The nonsteroidal antiandrogens bicalu-tamide, flutamide, and nilutamide interfere with the binding of testosterone and dihydrotestosterone to the androgen receptor (Figure 2). In a randomized, multicenter trial of 486 patients with previously untreated metastatic prostate cancer, bicalutamide 50 mg per day was compared with castration with either orchiectomy or LHRH agonist therapy.34 Bicalutamide was almost as effective as orchiectomy; treatment failure occurred in 53 percent of bicalutamide-treated patients compared with 42 percent of castrated patients. Survival was not significantly different between the two groups. Although PSA progression was not considered to be evidence of disease progression, PSA normalization occurred in 17 percent of the bicalutamide group and 47 percent in the castrated group; this represented a median decline of 88 percent and 97 percent from baseline, respectively. The authors concluded that 50 mg of bicalutamide was not as effective as castration for the treatment of patients with metastatic disease. Given this data, antiandrogens, when utilized at conventional doses, do not provide adequate androgen deprivation. Therefore, they should not be used as single agents for the treatment of advanced prostate cancer.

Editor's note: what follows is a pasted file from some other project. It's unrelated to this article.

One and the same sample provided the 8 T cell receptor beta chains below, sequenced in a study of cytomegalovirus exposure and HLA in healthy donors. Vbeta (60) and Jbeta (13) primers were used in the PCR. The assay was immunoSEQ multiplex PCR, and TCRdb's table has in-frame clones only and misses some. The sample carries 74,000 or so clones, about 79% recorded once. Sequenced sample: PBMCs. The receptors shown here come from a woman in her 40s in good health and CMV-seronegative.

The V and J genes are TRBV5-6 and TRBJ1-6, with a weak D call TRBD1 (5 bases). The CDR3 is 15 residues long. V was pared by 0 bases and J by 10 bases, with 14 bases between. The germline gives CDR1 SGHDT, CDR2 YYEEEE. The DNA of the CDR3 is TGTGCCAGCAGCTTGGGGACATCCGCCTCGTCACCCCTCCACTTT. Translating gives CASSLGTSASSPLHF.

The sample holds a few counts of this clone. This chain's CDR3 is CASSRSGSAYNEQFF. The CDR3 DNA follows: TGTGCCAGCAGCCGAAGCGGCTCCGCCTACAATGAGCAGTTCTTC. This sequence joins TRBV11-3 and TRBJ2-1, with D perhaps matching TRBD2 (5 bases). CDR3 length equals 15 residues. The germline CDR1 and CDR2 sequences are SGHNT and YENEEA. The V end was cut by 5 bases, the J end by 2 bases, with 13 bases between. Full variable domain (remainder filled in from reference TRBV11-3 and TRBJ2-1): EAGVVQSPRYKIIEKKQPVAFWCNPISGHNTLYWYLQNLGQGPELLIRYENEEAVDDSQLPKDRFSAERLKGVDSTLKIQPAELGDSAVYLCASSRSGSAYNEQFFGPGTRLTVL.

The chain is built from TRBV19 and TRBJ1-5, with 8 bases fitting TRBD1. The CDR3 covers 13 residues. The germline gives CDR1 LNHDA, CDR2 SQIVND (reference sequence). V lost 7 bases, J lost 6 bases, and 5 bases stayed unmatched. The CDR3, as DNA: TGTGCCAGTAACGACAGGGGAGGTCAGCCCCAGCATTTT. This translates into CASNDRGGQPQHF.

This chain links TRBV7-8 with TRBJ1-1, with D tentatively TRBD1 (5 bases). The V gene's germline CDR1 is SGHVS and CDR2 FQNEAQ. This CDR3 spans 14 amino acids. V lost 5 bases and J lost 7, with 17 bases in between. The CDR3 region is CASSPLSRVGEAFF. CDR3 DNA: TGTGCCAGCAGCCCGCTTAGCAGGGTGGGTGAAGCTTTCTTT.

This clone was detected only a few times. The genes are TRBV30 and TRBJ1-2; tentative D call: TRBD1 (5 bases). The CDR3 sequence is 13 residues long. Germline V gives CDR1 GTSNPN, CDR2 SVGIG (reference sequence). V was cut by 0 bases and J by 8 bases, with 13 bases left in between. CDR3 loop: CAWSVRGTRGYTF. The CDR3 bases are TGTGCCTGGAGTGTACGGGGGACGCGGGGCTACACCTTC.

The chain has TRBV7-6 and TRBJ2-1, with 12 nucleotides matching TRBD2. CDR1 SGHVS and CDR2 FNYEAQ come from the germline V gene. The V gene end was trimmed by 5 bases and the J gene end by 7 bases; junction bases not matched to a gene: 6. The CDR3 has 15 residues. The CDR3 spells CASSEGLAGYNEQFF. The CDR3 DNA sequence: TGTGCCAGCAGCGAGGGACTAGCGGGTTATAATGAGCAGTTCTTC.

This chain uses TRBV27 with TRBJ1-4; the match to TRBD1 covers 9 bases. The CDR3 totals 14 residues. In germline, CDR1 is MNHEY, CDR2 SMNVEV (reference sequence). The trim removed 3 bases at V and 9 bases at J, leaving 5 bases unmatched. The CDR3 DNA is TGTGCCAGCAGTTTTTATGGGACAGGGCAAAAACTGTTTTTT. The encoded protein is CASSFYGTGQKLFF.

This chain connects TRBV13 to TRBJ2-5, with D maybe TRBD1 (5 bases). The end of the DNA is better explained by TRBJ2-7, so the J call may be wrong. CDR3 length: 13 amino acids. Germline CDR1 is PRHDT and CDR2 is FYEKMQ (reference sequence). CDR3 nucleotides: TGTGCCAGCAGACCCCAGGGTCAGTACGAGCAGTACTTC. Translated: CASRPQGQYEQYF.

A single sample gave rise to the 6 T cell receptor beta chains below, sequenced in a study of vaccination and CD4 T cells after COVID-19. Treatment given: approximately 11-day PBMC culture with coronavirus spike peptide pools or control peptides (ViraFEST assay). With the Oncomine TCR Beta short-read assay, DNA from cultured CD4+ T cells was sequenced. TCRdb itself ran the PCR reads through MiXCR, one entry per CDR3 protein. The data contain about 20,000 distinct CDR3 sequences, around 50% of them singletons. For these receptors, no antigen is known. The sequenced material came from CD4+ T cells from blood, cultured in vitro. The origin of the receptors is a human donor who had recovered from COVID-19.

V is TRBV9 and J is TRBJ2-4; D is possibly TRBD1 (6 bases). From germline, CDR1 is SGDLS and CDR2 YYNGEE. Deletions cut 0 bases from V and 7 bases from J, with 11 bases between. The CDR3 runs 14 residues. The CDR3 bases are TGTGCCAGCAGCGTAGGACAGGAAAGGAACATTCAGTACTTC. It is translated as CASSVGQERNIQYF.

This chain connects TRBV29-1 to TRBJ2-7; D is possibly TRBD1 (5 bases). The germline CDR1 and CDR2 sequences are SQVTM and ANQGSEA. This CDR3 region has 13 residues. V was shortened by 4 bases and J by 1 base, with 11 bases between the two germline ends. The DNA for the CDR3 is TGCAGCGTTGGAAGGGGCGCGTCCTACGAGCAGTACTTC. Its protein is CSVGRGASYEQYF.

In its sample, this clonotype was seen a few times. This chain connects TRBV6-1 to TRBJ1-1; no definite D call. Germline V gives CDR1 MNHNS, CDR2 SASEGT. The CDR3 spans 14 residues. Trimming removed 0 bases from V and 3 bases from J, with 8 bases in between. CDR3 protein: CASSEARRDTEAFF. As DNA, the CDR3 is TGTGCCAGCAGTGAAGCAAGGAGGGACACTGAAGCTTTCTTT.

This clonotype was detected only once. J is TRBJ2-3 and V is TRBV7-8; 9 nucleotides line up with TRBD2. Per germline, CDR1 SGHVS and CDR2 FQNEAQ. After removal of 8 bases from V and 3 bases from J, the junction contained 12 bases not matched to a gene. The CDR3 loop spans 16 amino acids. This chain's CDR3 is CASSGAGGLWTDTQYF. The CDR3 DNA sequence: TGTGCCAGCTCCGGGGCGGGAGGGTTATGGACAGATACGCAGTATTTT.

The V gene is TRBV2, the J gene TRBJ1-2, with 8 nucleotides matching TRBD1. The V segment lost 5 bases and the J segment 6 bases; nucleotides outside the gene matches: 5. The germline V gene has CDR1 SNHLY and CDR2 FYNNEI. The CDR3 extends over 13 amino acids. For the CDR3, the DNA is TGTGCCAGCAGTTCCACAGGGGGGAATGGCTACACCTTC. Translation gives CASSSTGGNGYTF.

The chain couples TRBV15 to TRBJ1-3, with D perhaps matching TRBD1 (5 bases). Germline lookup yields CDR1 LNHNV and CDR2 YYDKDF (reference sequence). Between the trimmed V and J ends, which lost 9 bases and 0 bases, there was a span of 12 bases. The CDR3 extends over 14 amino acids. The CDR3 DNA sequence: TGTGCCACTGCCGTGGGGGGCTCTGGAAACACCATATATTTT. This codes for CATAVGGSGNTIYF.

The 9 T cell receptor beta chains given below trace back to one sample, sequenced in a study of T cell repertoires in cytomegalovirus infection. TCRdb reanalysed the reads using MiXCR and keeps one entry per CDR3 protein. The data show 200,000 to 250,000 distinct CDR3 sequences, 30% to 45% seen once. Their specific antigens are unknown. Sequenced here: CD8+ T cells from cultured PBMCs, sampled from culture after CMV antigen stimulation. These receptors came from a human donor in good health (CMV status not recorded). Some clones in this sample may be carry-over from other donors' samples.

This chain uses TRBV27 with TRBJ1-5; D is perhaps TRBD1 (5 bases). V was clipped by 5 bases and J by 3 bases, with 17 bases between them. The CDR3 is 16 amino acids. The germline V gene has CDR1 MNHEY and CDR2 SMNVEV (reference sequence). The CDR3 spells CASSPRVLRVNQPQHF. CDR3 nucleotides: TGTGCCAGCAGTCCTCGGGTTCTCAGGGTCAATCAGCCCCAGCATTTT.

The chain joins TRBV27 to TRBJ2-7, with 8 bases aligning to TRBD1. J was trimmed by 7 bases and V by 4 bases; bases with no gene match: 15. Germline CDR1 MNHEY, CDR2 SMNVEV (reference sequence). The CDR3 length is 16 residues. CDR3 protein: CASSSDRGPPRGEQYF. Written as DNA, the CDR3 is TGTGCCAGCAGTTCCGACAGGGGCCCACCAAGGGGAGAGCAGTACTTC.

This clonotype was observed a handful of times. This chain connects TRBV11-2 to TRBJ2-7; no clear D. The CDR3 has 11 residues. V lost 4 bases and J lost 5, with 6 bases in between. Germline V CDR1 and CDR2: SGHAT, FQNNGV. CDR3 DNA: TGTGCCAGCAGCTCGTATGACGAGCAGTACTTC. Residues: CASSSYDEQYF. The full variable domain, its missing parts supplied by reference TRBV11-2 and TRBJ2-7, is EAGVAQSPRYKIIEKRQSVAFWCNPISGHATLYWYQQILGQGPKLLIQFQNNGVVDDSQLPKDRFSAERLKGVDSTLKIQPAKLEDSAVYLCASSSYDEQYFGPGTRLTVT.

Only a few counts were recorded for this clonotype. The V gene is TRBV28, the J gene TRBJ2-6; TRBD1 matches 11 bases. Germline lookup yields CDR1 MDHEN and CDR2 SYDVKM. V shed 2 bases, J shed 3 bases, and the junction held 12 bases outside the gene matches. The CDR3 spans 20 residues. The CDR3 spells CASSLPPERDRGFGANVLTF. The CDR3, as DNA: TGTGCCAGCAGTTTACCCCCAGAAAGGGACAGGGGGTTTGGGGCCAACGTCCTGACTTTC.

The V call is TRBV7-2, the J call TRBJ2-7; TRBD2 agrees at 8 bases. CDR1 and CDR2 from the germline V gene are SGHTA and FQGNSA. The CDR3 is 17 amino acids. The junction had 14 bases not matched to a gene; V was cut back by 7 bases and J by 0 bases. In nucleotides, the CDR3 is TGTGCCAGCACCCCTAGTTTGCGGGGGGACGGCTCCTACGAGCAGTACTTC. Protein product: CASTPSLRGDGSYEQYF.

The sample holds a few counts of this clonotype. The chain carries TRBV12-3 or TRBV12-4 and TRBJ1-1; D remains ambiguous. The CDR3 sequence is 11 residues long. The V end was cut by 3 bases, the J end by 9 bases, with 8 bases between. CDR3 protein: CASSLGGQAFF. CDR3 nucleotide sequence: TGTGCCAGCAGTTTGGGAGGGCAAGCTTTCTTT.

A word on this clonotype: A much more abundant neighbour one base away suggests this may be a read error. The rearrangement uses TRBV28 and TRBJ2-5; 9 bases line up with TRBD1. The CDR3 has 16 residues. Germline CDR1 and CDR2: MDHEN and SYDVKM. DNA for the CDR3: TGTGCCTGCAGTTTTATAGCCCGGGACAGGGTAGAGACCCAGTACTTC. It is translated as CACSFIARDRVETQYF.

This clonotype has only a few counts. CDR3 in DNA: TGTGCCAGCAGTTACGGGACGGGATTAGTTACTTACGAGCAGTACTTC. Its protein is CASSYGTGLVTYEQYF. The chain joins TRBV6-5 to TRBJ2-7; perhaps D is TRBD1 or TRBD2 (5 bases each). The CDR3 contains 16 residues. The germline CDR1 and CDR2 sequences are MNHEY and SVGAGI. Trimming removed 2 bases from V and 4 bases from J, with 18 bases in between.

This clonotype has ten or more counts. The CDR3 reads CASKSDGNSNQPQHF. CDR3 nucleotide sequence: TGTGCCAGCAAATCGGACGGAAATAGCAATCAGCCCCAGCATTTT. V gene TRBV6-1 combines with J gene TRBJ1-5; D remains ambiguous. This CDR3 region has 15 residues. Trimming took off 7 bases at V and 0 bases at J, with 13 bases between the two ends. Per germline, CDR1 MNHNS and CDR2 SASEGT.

Combined Androgen Blockade

Monotherapy with androgen deprivation results in a decline of 90 percent of circulating testosterone (Figure 2). Ten percent of circulating testosterone is still present in castrated men due to peripheral conversion of circulating adrenal steroids to testosterone.